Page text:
Nehemiah 8:10 says “Do not grieve for the joy of the Lord is your strength.” The people had just been read God’s law and were weeping because they felt so convicted of all of the things that they had done wrong. But Nehemiah was basically saying, “Don’t worry about your past. It’s in the past. Enjoy life right now and serve God in your life right now.” God forgives us of anything that we have done wrong in the past, so don’t let anything in your past dictate whether you are able to have joy right now.

If the joy of the Lord is our strength, then when we are not joyful, we must be weak. That makes sense, because I feel like my faith is pretty weak when I’m feeling depressed. If joy is our strength, then we should put it on like armor and wear it wherever we go so that we are ready when we are attacked by the enemy.

So how do we put on joy? First, we have to let go of our worries and give them up to God (Philippians 4:6-7). Then we need to fix our eyes on Jesus, the author and perfecter of our faith (Hebrews 12:2). Hebrews 12:2 says that Jesus endured the cross for the joy set before him. Even on the cross, Jesus was able to look past his physical circumstances to the joy of overcoming death and having us join him in eternity. I would say that the cross is the worst physical and emotional circumstance that anyone could possibly be in, so if Jesus was able to hold on to joy despite that, then we should be able to as well.

Joy and happiness are not the same thing and we don’t have to be happy all the time. Obviously, Jesus was not happy on the cross. In Ecclesiastes 3, the bible says that there is a time for everything, including a time to weep and a time to mourn. So if you are weeping and mourning, don’t feel bad. You don’t have to be happy. But still hold on to your joy.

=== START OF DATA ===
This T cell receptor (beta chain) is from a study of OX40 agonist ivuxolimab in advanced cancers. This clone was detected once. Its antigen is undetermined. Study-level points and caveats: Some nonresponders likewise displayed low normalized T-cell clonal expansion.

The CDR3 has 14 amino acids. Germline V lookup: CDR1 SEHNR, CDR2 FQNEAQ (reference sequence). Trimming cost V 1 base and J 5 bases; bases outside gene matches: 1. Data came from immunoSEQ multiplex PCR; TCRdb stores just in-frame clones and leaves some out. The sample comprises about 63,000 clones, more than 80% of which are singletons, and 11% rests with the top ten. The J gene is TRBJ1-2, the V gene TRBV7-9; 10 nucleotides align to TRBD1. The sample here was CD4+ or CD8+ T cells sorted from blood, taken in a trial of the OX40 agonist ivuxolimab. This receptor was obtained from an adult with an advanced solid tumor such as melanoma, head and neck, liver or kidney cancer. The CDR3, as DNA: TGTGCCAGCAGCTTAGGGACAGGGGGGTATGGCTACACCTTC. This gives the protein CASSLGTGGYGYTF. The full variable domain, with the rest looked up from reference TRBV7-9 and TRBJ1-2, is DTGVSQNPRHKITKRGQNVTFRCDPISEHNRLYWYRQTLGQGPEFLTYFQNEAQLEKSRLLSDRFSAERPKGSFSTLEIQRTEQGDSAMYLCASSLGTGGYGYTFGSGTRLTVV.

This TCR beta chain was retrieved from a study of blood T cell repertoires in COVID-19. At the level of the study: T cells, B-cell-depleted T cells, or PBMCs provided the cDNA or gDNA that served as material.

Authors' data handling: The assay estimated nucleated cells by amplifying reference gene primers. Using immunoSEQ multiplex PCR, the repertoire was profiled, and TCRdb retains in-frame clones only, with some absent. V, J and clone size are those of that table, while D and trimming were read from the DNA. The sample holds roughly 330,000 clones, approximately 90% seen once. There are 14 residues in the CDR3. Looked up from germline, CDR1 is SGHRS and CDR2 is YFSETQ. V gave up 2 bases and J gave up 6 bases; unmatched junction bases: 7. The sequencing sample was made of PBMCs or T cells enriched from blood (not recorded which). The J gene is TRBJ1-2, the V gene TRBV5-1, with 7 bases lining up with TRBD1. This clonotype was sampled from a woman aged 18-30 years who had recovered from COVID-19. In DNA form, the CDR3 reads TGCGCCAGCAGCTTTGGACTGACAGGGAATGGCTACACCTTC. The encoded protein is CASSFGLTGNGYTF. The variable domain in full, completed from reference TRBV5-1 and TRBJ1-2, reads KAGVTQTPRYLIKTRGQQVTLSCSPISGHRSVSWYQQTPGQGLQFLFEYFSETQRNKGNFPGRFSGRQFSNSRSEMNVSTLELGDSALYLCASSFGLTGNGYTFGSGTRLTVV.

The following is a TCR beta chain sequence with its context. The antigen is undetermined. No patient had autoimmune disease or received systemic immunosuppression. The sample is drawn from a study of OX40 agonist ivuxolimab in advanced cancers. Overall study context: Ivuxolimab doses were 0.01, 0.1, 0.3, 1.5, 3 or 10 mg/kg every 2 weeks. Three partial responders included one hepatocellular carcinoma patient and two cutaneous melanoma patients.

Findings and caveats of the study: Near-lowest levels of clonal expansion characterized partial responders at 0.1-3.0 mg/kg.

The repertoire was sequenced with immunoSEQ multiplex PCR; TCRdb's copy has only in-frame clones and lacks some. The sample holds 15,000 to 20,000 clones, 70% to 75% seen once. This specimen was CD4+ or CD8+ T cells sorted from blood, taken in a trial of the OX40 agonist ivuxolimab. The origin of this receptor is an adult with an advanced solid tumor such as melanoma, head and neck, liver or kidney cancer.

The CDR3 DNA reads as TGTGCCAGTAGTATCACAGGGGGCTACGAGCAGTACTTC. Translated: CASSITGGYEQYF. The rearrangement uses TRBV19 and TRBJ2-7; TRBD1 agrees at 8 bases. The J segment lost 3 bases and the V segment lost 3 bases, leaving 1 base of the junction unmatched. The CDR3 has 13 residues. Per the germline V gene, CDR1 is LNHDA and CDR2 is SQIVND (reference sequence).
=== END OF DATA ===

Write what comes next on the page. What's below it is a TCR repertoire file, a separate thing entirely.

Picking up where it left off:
Galatians 5:22 says that joy is a fruit of the spirit, so it comes from the Holy Spirit. Ultimately, it comes from knowing that God loves us and is there for us. If we want more joy, we need to turn to the Holy Spirit to receive it. Romans 15:13 says “May the God of hope fill you with all joy and peace as you trust in him…” Joy is something that we receive as a gift from God and we get more of it by drawing closer to him. One thing that really helps me receive more joy is praising God. Even if life is going really badly and I am stressed to the max, if I turn on a worship song and just start praising, I start to feel better and my joy starts to return. I’m not necessarily happy after, but I have a peace and a knowledge that God is going to be there for me and help me through these temporary circumstances that I’m going through. I actually have a specific playlist of worship songs that I turn to when I’m worried. Maybe you could add “I Choose Joy” to yours?


Wellman, J. (2015). What is the biblical definition of joy? How does the bible define joy? Christian Crier. Retreived from